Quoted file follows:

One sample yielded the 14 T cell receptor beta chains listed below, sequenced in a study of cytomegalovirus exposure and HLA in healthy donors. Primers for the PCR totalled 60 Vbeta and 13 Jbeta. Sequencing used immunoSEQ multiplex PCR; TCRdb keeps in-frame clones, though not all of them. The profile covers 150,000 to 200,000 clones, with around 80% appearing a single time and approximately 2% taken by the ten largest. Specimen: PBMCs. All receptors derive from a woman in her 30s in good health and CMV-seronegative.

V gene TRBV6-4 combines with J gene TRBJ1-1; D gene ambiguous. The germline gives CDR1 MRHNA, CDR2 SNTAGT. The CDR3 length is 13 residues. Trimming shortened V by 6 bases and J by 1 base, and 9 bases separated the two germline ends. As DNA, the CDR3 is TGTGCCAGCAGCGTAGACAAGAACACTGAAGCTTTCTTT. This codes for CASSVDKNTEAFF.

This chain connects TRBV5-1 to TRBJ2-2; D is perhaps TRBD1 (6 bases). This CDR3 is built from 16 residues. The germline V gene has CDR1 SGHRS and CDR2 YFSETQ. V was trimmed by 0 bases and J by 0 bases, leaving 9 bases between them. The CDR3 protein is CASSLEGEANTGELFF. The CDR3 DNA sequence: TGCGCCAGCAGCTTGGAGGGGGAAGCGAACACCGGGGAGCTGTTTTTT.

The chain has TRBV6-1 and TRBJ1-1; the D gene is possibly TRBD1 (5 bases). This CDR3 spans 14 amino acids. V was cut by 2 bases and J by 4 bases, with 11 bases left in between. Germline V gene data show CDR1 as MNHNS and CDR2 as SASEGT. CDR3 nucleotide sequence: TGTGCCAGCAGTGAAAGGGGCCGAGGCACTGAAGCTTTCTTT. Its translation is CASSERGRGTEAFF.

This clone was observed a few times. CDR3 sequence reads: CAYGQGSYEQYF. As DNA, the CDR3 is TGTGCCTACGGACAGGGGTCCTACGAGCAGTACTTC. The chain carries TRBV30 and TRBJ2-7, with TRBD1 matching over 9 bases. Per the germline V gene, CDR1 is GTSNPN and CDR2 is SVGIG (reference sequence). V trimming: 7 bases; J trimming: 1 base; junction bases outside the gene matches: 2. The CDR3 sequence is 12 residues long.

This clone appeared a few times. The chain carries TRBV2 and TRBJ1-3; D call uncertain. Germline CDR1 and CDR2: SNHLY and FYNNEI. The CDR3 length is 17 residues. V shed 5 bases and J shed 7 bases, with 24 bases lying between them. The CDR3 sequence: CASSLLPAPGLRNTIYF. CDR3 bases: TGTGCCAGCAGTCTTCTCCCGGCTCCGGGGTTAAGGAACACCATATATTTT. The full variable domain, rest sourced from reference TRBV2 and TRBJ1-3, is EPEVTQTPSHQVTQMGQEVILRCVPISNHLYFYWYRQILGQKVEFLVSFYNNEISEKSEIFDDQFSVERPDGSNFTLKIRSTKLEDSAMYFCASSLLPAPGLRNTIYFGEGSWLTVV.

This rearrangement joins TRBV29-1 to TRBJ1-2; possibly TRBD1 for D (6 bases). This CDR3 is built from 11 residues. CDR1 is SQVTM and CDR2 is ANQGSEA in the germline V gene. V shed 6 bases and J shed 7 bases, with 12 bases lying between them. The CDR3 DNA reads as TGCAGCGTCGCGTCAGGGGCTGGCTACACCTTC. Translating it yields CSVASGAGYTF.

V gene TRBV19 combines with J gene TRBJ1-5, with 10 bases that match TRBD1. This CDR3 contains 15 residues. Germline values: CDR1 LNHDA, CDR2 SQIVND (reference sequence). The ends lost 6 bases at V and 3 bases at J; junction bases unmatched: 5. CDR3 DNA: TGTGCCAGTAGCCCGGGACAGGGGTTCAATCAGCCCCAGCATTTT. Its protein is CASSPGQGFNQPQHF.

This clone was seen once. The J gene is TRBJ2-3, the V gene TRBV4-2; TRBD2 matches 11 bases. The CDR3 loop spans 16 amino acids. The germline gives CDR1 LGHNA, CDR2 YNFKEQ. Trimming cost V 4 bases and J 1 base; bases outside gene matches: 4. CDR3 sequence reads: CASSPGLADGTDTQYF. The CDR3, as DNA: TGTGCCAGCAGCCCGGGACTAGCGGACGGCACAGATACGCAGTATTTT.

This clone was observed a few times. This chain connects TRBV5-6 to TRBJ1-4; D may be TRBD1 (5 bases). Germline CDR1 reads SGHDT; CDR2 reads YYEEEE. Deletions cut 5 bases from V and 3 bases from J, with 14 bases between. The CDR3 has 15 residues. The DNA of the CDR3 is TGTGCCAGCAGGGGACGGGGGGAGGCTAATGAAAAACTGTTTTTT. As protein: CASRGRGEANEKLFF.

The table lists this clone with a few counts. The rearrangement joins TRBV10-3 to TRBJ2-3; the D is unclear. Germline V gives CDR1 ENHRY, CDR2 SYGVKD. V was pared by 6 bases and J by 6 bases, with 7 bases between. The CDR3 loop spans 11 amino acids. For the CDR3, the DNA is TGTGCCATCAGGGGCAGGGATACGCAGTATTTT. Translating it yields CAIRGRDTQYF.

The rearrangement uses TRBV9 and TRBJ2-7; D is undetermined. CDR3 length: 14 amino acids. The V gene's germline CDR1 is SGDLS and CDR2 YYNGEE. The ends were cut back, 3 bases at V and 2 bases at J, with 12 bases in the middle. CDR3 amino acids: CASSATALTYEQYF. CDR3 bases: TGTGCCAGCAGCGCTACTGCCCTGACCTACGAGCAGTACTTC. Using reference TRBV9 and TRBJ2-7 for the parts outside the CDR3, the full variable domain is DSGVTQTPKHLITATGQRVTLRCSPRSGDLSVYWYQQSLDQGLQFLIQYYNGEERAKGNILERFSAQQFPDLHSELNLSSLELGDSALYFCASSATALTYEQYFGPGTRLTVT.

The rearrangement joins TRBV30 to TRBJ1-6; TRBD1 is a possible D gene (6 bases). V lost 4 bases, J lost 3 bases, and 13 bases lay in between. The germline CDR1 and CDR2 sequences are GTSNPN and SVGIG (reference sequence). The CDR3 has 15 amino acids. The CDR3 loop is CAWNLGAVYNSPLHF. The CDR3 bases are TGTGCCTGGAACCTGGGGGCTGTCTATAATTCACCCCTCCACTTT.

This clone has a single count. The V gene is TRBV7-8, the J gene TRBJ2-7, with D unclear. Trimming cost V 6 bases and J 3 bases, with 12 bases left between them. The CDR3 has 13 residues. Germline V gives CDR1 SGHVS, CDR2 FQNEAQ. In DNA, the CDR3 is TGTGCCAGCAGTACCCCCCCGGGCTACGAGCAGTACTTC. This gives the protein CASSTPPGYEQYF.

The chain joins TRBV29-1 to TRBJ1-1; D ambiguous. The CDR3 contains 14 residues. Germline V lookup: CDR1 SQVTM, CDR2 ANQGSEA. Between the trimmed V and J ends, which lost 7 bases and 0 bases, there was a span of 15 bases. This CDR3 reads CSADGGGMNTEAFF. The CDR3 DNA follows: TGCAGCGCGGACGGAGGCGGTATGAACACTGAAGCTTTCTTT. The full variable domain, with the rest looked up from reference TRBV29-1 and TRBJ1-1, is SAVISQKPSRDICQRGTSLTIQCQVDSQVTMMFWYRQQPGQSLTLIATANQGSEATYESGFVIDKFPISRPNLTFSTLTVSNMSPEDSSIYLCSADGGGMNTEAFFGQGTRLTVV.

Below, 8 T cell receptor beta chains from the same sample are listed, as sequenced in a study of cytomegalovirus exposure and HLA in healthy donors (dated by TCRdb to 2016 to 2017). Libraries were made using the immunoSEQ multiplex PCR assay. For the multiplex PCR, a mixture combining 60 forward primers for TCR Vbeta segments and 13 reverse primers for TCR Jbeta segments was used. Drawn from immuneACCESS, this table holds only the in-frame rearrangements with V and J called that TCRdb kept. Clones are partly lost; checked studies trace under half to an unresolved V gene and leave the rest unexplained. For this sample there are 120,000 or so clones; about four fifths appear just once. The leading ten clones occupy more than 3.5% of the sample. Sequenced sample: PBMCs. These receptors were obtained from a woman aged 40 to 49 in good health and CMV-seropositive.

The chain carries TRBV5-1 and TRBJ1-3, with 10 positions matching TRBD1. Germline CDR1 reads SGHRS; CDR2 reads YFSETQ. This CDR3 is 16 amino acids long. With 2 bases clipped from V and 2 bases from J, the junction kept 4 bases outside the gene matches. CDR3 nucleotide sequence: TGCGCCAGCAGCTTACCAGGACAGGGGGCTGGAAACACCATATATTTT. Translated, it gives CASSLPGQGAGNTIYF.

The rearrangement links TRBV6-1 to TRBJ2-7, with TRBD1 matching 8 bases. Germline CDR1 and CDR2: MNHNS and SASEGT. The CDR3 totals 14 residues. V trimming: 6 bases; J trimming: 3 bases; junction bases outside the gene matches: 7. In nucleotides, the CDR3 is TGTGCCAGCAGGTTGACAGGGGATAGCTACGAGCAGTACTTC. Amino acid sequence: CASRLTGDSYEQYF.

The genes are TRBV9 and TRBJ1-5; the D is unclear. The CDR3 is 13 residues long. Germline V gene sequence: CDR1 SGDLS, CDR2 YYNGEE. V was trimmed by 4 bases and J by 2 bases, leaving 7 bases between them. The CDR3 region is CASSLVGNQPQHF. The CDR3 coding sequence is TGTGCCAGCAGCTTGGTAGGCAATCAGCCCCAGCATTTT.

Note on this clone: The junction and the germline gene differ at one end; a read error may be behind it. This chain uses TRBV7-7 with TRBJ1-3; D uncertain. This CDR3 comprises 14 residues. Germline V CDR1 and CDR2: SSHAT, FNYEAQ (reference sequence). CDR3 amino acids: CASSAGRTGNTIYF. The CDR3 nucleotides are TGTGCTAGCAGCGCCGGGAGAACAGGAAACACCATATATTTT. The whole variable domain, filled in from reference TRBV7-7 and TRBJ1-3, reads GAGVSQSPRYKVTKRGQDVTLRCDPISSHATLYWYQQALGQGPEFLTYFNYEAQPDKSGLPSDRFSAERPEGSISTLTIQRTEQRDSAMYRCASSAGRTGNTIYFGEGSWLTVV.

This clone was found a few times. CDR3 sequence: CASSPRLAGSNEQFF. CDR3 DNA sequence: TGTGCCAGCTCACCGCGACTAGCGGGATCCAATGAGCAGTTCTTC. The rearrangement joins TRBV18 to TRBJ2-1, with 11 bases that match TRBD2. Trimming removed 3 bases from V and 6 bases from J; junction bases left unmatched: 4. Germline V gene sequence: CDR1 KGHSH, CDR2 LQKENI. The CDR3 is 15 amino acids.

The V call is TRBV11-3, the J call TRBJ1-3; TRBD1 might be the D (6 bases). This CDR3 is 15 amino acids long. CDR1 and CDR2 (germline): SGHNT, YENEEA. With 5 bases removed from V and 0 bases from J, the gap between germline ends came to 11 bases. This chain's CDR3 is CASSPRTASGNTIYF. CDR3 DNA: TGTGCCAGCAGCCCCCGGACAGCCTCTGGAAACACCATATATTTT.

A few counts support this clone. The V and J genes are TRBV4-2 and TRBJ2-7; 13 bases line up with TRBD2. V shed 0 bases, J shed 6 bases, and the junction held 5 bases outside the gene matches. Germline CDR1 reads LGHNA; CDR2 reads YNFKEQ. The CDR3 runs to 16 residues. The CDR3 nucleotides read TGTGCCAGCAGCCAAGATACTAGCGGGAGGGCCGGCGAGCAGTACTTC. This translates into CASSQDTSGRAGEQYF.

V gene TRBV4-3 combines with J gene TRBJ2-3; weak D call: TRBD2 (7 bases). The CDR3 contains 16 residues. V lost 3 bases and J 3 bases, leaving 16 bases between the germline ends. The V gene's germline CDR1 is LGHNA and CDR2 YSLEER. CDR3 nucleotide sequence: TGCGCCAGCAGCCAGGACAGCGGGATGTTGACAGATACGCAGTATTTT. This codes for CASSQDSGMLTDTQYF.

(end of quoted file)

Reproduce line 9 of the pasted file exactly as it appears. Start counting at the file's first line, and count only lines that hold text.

This clone was seen once. The J gene is TRBJ2-3, the V gene TRBV4-2; TRBD2 matches 11 bases. The CDR3 loop spans 16 amino acids. The germline gives CDR1 LGHNA, CDR2 YNFKEQ. Trimming cost V 4 bases and J 1 base; bases outside gene matches: 4. CDR3 sequence reads: CASSPGLADGTDTQYF. The CDR3, as DNA: TGTGCCAGCAGCCCGGGACTAGCGGACGGCACAGATACGCAGTATTTT.